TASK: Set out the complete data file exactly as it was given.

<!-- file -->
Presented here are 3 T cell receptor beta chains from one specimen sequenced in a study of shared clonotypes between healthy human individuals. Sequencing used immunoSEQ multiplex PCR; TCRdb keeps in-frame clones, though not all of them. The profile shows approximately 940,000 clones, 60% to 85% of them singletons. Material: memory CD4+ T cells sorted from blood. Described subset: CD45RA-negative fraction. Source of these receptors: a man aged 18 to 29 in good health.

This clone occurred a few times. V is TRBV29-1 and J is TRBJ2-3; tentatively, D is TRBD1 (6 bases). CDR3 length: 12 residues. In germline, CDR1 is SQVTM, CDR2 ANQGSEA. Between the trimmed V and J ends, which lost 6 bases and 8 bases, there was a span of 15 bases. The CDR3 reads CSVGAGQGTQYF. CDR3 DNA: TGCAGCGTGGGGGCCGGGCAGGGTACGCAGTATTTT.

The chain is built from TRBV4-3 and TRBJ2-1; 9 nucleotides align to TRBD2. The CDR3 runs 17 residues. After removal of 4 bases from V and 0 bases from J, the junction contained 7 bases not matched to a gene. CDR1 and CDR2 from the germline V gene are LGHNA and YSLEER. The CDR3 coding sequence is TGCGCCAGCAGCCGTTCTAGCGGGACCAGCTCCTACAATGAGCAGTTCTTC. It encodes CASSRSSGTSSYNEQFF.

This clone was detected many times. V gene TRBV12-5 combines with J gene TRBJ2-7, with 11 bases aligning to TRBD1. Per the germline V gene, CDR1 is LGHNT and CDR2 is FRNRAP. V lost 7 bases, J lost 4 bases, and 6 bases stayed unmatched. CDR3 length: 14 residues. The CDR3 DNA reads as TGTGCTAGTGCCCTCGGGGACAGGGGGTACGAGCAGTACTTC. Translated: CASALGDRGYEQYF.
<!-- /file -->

Presented here are 3 T cell receptor beta chains from one specimen sequenced in a study of shared clonotypes between healthy human individuals. Sequencing used immunoSEQ multiplex PCR; TCRdb keeps in-frame clones, though not all of them. The profile shows approximately 940,000 clones, 60% to 85% of them singletons. Material: memory CD4+ T cells sorted from blood. Described subset: CD45RA-negative fraction. Source of these receptors: a man aged 18 to 29 in good health.

This clone occurred a few times. V is TRBV29-1 and J is TRBJ2-3; tentatively, D is TRBD1 (6 bases). CDR3 length: 12 residues. In germline, CDR1 is SQVTM, CDR2 ANQGSEA. Between the trimmed V and J ends, which lost 6 bases and 8 bases, there was a span of 15 bases. The CDR3 reads CSVGAGQGTQYF. CDR3 DNA: TGCAGCGTGGGGGCCGGGCAGGGTACGCAGTATTTT.

The chain is built from TRBV4-3 and TRBJ2-1; 9 nucleotides align to TRBD2. The CDR3 runs 17 residues. After removal of 4 bases from V and 0 bases from J, the junction contained 7 bases not matched to a gene. CDR1 and CDR2 from the germline V gene are LGHNA and YSLEER. The CDR3 coding sequence is TGCGCCAGCAGCCGTTCTAGCGGGACCAGCTCCTACAATGAGCAGTTCTTC. It encodes CASSRSSGTSSYNEQFF.

This clone was detected many times. V gene TRBV12-5 combines with J gene TRBJ2-7, with 11 bases aligning to TRBD1. Per the germline V gene, CDR1 is LGHNT and CDR2 is FRNRAP. V lost 7 bases, J lost 4 bases, and 6 bases stayed unmatched. CDR3 length: 14 residues. The CDR3 DNA reads as TGTGCTAGTGCCCTCGGGGACAGGGGGTACGAGCAGTACTTC. Translated: CASALGDRGYEQYF.